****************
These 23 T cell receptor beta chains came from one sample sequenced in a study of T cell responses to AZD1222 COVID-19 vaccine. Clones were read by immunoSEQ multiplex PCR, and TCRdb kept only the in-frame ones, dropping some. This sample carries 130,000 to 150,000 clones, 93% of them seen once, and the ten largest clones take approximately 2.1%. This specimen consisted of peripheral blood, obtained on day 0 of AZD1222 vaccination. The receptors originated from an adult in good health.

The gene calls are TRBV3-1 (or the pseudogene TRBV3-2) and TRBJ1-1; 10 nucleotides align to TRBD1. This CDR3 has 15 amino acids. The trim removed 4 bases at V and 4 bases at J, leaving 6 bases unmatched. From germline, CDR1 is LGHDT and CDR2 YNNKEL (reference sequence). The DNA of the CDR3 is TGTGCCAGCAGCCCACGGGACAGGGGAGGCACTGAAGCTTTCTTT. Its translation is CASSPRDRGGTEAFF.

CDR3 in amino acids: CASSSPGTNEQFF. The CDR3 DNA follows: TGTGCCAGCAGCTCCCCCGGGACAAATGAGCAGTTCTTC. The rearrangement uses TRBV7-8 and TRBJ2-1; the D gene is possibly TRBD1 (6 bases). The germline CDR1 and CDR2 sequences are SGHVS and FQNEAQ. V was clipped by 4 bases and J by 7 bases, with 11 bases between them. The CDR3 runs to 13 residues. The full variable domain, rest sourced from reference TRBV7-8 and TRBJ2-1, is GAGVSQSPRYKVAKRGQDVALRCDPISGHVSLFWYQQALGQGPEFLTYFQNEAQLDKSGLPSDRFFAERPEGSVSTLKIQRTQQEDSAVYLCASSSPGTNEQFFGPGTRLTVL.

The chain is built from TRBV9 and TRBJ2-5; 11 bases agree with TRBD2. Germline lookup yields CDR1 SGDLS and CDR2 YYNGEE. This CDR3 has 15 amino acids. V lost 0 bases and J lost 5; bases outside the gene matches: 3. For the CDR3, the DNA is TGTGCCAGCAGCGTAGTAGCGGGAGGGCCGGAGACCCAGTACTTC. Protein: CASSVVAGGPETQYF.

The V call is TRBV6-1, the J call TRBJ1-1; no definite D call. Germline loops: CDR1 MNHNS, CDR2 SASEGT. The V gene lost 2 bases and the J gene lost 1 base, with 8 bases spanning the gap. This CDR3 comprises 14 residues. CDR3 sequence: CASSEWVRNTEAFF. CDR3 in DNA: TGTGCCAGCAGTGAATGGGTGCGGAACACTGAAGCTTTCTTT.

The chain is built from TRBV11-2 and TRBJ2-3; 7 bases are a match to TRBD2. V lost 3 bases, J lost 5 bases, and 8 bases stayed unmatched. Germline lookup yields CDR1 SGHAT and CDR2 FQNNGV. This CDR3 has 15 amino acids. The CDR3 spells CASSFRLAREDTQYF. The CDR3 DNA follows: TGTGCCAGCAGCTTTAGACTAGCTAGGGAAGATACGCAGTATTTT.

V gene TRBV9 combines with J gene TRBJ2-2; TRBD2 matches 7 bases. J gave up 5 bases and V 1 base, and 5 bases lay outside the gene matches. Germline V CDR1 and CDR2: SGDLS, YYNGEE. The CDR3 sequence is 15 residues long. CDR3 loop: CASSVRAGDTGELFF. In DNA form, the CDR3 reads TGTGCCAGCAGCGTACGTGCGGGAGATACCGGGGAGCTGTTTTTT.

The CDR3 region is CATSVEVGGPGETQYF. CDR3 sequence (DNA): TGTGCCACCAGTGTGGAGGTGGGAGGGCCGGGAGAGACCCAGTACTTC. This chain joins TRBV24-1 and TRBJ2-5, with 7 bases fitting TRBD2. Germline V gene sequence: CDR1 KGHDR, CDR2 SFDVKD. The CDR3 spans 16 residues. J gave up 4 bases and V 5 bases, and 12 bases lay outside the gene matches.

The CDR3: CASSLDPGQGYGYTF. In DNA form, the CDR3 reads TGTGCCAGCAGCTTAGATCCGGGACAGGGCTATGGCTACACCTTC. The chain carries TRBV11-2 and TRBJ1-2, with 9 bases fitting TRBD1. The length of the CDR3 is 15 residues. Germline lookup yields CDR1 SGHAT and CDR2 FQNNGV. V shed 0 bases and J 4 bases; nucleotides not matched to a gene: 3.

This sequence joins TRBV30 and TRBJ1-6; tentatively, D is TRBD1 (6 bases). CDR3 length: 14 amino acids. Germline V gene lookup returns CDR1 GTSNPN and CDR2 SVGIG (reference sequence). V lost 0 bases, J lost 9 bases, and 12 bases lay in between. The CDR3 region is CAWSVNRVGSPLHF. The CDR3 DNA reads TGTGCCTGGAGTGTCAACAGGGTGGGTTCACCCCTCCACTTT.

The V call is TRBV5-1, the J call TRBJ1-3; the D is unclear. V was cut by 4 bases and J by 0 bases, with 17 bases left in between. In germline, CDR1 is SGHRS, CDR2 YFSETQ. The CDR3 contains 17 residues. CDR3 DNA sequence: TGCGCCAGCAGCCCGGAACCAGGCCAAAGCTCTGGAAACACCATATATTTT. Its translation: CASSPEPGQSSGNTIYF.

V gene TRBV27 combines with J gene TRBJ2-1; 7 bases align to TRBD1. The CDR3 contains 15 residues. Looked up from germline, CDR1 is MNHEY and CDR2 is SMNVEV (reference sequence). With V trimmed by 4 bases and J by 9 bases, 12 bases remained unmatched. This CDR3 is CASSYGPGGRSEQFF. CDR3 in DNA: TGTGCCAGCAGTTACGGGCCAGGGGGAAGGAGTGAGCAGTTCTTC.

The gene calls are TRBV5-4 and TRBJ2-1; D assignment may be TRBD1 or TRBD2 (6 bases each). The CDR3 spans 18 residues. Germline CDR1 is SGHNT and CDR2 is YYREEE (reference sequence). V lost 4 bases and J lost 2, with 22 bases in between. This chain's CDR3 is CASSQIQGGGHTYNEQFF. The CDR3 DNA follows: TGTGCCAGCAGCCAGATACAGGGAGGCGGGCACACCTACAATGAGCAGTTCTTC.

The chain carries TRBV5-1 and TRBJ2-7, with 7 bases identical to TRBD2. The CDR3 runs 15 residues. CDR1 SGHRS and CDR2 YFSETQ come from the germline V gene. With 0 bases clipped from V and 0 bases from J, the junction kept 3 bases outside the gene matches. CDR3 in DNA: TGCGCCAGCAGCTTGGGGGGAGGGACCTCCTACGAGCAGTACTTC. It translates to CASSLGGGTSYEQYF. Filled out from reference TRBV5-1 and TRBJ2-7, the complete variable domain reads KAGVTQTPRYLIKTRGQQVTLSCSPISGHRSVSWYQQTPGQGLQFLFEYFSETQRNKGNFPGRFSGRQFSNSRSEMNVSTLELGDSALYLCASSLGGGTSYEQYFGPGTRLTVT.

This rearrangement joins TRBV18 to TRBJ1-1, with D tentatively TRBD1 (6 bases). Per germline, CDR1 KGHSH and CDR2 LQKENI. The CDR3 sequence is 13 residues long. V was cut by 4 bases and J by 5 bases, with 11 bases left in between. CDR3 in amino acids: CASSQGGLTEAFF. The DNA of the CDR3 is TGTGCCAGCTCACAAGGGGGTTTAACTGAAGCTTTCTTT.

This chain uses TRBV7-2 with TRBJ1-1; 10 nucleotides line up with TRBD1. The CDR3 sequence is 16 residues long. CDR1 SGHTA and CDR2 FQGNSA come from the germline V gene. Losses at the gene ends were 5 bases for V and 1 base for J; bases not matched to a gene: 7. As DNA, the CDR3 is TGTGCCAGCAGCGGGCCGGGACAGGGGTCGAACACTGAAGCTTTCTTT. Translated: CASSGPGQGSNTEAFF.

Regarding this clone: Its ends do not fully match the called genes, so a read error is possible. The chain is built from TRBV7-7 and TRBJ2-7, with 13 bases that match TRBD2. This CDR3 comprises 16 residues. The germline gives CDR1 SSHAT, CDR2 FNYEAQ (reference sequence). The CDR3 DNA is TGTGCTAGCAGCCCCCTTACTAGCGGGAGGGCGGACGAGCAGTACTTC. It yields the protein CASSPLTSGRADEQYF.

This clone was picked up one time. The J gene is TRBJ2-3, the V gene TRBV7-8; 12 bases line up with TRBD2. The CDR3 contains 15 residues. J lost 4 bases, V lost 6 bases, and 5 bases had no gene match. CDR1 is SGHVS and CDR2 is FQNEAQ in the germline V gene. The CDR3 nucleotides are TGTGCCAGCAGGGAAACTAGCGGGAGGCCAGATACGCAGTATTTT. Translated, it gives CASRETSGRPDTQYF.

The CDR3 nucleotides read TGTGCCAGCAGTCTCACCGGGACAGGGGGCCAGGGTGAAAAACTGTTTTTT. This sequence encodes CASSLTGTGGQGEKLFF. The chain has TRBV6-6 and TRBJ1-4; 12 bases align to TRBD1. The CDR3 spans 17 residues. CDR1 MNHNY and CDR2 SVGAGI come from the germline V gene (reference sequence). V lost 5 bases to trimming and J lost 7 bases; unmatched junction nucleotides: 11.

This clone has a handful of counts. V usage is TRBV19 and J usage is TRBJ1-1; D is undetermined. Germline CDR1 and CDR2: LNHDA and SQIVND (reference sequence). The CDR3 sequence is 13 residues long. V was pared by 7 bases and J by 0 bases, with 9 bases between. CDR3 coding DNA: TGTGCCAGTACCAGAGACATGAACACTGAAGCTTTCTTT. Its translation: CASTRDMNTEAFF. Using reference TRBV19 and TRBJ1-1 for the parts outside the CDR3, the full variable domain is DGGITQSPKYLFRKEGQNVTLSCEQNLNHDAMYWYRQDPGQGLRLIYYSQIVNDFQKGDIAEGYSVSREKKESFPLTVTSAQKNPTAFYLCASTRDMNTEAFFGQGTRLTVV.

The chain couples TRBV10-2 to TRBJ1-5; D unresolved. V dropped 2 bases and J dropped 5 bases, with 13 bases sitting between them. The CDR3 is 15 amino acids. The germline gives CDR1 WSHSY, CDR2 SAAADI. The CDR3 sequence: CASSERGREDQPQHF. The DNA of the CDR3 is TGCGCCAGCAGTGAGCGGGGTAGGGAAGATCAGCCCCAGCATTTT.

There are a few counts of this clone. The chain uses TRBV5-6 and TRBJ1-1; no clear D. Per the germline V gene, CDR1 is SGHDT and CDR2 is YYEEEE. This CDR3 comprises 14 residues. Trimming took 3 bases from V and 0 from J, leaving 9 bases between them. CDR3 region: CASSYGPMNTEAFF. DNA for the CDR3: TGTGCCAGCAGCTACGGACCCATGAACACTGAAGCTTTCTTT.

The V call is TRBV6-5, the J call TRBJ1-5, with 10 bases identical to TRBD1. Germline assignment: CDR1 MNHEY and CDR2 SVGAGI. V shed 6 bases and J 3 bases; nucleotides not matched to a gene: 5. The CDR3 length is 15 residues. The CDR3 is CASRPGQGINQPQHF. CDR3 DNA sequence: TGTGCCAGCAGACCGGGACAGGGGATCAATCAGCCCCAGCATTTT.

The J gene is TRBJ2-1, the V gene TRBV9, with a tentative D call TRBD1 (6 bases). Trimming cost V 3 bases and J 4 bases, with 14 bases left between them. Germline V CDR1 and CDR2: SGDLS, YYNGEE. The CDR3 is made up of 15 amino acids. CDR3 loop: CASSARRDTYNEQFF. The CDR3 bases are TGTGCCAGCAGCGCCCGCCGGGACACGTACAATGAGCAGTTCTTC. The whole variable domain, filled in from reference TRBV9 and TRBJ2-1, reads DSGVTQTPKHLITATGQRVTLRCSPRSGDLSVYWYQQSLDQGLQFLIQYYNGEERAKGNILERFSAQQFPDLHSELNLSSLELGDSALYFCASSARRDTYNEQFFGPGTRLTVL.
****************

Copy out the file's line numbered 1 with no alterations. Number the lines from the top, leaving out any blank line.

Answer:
These 23 T cell receptor beta chains came from one sample sequenced in a study of T cell responses to AZD1222 COVID-19 vaccine. Clones were read by immunoSEQ multiplex PCR, and TCRdb kept only the in-frame ones, dropping some. This sample carries 130,000 to 150,000 clones, 93% of them seen once, and the ten largest clones take approximately 2.1%. This specimen consisted of peripheral blood, obtained on day 0 of AZD1222 vaccination. The receptors originated from an adult in good health.